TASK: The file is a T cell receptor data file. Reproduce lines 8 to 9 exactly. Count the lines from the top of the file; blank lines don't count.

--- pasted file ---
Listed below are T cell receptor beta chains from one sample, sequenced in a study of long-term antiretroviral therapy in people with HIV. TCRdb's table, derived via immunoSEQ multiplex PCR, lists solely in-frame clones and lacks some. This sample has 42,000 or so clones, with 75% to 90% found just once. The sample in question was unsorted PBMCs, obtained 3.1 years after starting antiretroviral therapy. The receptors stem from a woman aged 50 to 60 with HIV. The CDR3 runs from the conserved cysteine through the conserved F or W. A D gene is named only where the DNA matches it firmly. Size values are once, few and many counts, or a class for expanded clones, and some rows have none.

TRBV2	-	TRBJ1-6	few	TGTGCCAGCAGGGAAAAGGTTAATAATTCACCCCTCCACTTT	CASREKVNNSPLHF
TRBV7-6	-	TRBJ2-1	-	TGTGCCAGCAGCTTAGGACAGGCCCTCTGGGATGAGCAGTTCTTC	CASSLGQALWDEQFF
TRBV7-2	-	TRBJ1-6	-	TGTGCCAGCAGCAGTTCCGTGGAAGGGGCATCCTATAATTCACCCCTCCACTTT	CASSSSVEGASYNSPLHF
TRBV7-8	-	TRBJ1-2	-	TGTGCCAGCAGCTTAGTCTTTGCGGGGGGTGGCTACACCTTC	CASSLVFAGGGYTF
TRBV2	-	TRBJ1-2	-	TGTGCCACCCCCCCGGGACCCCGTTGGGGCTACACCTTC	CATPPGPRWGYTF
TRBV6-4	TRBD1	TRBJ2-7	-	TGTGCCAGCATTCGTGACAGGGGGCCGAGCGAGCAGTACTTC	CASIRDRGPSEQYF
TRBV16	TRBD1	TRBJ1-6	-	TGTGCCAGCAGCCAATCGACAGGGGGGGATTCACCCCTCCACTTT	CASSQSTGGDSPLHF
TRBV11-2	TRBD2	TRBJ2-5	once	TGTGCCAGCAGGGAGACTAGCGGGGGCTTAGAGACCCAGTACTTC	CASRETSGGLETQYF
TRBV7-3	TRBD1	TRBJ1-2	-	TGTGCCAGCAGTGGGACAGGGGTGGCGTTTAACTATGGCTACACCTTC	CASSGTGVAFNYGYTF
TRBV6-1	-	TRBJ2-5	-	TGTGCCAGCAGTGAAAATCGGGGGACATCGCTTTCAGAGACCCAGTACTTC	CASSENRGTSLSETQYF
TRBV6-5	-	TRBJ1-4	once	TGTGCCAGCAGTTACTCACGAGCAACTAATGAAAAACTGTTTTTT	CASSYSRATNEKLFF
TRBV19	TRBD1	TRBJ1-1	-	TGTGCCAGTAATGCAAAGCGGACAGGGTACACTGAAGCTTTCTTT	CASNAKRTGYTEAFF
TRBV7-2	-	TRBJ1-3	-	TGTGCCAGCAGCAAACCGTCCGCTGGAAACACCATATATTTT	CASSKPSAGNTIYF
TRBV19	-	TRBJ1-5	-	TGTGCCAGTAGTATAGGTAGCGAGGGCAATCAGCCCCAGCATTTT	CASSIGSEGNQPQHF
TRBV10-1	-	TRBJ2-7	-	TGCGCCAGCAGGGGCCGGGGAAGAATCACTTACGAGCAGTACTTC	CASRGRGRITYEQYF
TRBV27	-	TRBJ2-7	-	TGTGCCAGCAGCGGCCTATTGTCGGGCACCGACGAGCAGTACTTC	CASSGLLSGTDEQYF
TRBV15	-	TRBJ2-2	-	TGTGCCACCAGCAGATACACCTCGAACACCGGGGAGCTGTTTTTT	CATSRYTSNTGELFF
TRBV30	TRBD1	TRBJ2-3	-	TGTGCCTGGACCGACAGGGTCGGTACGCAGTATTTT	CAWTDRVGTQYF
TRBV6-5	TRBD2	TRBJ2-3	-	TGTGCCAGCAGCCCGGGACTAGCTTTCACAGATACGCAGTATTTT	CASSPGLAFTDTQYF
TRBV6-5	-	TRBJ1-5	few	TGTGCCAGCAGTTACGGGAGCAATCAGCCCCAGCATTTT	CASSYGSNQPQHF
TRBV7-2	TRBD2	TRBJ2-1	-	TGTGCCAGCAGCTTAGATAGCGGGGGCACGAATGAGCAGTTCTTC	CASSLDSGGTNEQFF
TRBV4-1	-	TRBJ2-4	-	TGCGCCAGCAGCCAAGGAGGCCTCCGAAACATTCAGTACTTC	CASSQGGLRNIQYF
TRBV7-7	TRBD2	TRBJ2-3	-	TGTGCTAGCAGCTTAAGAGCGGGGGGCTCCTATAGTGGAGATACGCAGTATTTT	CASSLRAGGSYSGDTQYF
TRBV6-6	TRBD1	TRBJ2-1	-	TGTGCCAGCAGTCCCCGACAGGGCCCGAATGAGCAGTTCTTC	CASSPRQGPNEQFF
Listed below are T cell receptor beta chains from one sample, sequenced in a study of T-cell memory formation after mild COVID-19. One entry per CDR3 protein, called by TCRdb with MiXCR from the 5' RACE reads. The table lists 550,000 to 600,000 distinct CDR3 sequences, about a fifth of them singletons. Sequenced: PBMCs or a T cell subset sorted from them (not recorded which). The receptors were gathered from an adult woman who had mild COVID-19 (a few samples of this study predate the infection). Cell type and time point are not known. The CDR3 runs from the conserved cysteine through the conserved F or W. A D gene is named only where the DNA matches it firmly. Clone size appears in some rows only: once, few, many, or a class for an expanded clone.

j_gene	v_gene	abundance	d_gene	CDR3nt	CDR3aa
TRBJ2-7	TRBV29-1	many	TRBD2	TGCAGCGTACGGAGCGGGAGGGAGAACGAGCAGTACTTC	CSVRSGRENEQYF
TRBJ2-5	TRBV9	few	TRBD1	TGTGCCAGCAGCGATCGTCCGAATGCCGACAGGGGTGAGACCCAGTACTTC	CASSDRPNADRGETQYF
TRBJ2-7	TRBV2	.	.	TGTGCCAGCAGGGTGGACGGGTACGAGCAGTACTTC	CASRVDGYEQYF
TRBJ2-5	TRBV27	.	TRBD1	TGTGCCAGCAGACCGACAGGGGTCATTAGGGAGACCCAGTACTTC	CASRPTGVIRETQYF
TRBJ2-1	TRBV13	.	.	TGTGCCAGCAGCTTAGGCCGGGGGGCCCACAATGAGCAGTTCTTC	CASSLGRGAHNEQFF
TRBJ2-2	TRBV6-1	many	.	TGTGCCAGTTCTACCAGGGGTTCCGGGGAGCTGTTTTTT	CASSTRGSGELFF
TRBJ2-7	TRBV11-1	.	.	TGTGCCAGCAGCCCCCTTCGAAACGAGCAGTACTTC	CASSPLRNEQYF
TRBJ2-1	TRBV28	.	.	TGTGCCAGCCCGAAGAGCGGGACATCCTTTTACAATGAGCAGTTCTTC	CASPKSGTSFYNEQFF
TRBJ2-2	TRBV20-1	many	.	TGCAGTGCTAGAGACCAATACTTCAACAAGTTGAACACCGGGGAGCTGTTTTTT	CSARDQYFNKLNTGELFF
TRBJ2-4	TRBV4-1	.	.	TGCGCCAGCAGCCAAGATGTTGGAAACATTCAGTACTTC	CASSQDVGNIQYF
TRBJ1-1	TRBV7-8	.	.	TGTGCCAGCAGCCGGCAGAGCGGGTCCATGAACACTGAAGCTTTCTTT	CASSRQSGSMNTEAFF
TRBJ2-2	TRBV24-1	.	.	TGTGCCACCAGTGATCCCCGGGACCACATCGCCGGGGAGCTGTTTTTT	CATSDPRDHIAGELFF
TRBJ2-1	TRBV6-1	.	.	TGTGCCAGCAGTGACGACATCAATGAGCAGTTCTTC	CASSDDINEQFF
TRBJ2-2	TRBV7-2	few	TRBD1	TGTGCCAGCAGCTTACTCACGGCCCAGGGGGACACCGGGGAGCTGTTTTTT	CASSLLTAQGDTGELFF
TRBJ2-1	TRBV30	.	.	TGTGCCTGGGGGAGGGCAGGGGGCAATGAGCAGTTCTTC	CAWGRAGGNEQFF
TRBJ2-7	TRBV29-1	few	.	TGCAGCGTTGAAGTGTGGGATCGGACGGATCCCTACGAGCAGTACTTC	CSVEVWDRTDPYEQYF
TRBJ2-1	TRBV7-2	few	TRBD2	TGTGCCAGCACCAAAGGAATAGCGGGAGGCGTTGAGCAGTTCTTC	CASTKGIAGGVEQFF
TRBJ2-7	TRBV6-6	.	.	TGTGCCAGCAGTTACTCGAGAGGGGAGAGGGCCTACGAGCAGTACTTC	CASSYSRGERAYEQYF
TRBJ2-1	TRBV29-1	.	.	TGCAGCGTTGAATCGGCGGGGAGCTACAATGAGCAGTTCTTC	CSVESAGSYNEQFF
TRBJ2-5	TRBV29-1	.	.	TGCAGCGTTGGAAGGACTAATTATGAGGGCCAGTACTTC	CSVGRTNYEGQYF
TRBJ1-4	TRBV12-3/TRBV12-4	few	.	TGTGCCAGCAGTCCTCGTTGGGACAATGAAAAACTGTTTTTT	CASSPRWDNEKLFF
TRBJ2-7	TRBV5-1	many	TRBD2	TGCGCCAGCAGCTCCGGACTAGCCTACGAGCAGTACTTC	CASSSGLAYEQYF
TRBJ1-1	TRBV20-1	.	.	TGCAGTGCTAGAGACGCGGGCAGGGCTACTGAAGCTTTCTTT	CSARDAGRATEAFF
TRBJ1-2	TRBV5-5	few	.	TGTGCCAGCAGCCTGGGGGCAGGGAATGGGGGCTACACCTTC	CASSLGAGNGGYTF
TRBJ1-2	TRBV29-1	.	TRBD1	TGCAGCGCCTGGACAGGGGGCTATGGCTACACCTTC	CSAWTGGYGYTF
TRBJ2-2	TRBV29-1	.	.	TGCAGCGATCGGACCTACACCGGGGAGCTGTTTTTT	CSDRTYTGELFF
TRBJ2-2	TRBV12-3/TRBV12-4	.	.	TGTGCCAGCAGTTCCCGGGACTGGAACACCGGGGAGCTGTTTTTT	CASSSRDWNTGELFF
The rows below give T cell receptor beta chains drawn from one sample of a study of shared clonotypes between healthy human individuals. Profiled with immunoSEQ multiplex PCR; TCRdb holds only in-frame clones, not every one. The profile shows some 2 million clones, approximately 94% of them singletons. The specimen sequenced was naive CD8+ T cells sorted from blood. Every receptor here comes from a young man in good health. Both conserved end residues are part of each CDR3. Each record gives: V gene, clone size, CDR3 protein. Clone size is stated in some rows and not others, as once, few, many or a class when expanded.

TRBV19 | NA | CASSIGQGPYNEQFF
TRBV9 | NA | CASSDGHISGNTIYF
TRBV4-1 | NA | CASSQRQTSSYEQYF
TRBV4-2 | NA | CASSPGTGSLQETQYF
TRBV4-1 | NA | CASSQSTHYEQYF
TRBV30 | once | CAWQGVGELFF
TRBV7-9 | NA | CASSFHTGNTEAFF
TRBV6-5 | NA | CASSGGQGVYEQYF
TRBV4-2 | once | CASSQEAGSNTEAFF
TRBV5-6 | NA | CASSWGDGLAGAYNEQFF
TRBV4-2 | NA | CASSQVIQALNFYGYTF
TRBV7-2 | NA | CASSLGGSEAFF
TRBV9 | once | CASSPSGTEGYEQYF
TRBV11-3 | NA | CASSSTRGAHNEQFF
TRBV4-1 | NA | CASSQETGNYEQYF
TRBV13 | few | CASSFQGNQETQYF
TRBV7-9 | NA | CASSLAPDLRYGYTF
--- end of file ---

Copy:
TRBV16	TRBD1	TRBJ1-6	-	TGTGCCAGCAGCCAATCGACAGGGGGGGATTCACCCCTCCACTTT	CASSQSTGGDSPLHF
TRBV11-2	TRBD2	TRBJ2-5	once	TGTGCCAGCAGGGAGACTAGCGGGGGCTTAGAGACCCAGTACTTC	CASRETSGGLETQYF